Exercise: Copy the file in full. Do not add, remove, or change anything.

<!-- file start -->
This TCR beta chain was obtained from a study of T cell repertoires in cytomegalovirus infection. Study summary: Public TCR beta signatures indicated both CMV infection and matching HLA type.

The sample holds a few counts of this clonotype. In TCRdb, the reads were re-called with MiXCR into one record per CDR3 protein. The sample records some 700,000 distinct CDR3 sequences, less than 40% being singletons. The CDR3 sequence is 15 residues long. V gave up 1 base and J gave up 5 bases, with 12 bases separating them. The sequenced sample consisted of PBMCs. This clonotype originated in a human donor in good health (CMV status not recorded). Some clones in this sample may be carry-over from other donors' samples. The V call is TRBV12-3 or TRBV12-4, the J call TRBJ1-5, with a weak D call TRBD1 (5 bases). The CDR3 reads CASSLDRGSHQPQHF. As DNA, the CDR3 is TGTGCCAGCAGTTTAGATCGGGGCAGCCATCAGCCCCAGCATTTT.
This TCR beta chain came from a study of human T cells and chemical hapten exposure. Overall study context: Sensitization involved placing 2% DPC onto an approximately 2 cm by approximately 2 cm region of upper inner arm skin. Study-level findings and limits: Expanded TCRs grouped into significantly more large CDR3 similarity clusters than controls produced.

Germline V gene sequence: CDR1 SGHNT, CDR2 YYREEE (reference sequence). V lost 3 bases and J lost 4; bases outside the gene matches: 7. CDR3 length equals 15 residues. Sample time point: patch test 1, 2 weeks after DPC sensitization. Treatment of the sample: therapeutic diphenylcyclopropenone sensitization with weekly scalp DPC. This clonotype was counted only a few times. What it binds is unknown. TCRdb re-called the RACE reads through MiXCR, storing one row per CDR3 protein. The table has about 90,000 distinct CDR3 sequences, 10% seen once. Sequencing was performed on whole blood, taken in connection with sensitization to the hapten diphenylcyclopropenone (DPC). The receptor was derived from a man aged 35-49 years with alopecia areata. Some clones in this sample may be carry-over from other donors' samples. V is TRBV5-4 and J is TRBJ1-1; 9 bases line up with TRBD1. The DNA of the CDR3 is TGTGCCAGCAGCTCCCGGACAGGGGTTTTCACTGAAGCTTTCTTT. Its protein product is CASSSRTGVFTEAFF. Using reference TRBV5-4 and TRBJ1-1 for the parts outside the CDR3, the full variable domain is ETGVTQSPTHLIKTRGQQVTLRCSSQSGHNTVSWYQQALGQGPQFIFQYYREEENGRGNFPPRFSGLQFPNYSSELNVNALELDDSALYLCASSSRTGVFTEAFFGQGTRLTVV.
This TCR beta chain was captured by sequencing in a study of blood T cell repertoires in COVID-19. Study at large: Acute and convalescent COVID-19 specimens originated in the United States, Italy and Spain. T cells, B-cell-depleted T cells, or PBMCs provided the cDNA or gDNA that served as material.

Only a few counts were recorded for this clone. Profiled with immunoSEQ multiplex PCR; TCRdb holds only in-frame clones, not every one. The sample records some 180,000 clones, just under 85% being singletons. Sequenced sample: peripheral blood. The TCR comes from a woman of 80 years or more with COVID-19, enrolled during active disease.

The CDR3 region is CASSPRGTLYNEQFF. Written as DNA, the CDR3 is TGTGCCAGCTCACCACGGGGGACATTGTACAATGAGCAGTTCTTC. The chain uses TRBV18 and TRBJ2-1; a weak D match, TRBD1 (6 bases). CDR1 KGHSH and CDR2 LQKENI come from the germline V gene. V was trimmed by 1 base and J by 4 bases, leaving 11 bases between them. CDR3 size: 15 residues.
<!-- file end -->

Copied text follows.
This TCR beta chain was obtained from a study of T cell repertoires in cytomegalovirus infection. Study summary: Public TCR beta signatures indicated both CMV infection and matching HLA type.

The sample holds a few counts of this clonotype. In TCRdb, the reads were re-called with MiXCR into one record per CDR3 protein. The sample records some 700,000 distinct CDR3 sequences, less than 40% being singletons. The CDR3 sequence is 15 residues long. V gave up 1 base and J gave up 5 bases, with 12 bases separating them. The sequenced sample consisted of PBMCs. This clonotype originated in a human donor in good health (CMV status not recorded). Some clones in this sample may be carry-over from other donors' samples. The V call is TRBV12-3 or TRBV12-4, the J call TRBJ1-5, with a weak D call TRBD1 (5 bases). The CDR3 reads CASSLDRGSHQPQHF. As DNA, the CDR3 is TGTGCCAGCAGTTTAGATCGGGGCAGCCATCAGCCCCAGCATTTT.
This TCR beta chain came from a study of human T cells and chemical hapten exposure. Overall study context: Sensitization involved placing 2% DPC onto an approximately 2 cm by approximately 2 cm region of upper inner arm skin. Study-level findings and limits: Expanded TCRs grouped into significantly more large CDR3 similarity clusters than controls produced.

Germline V gene sequence: CDR1 SGHNT, CDR2 YYREEE (reference sequence). V lost 3 bases and J lost 4; bases outside the gene matches: 7. CDR3 length equals 15 residues. Sample time point: patch test 1, 2 weeks after DPC sensitization. Treatment of the sample: therapeutic diphenylcyclopropenone sensitization with weekly scalp DPC. This clonotype was counted only a few times. What it binds is unknown. TCRdb re-called the RACE reads through MiXCR, storing one row per CDR3 protein. The table has about 90,000 distinct CDR3 sequences, 10% seen once. Sequencing was performed on whole blood, taken in connection with sensitization to the hapten diphenylcyclopropenone (DPC). The receptor was derived from a man aged 35-49 years with alopecia areata. Some clones in this sample may be carry-over from other donors' samples. V is TRBV5-4 and J is TRBJ1-1; 9 bases line up with TRBD1. The DNA of the CDR3 is TGTGCCAGCAGCTCCCGGACAGGGGTTTTCACTGAAGCTTTCTTT. Its protein product is CASSSRTGVFTEAFF. Using reference TRBV5-4 and TRBJ1-1 for the parts outside the CDR3, the full variable domain is ETGVTQSPTHLIKTRGQQVTLRCSSQSGHNTVSWYQQALGQGPQFIFQYYREEENGRGNFPPRFSGLQFPNYSSELNVNALELDDSALYLCASSSRTGVFTEAFFGQGTRLTVV.
This TCR beta chain was captured by sequencing in a study of blood T cell repertoires in COVID-19. Study at large: Acute and convalescent COVID-19 specimens originated in the United States, Italy and Spain. T cells, B-cell-depleted T cells, or PBMCs provided the cDNA or gDNA that served as material.

Only a few counts were recorded for this clone. Profiled with immunoSEQ multiplex PCR; TCRdb holds only in-frame clones, not every one. The sample records some 180,000 clones, just under 85% being singletons. Sequenced sample: peripheral blood. The TCR comes from a woman of 80 years or more with COVID-19, enrolled during active disease.

The CDR3 region is CASSPRGTLYNEQFF. Written as DNA, the CDR3 is TGTGCCAGCTCACCACGGGGGACATTGTACAATGAGCAGTTCTTC. The chain uses TRBV18 and TRBJ2-1; a weak D match, TRBD1 (6 bases). CDR1 KGHSH and CDR2 LQKENI come from the germline V gene. V was trimmed by 1 base and J by 4 bases, leaving 11 bases between them. CDR3 size: 15 residues.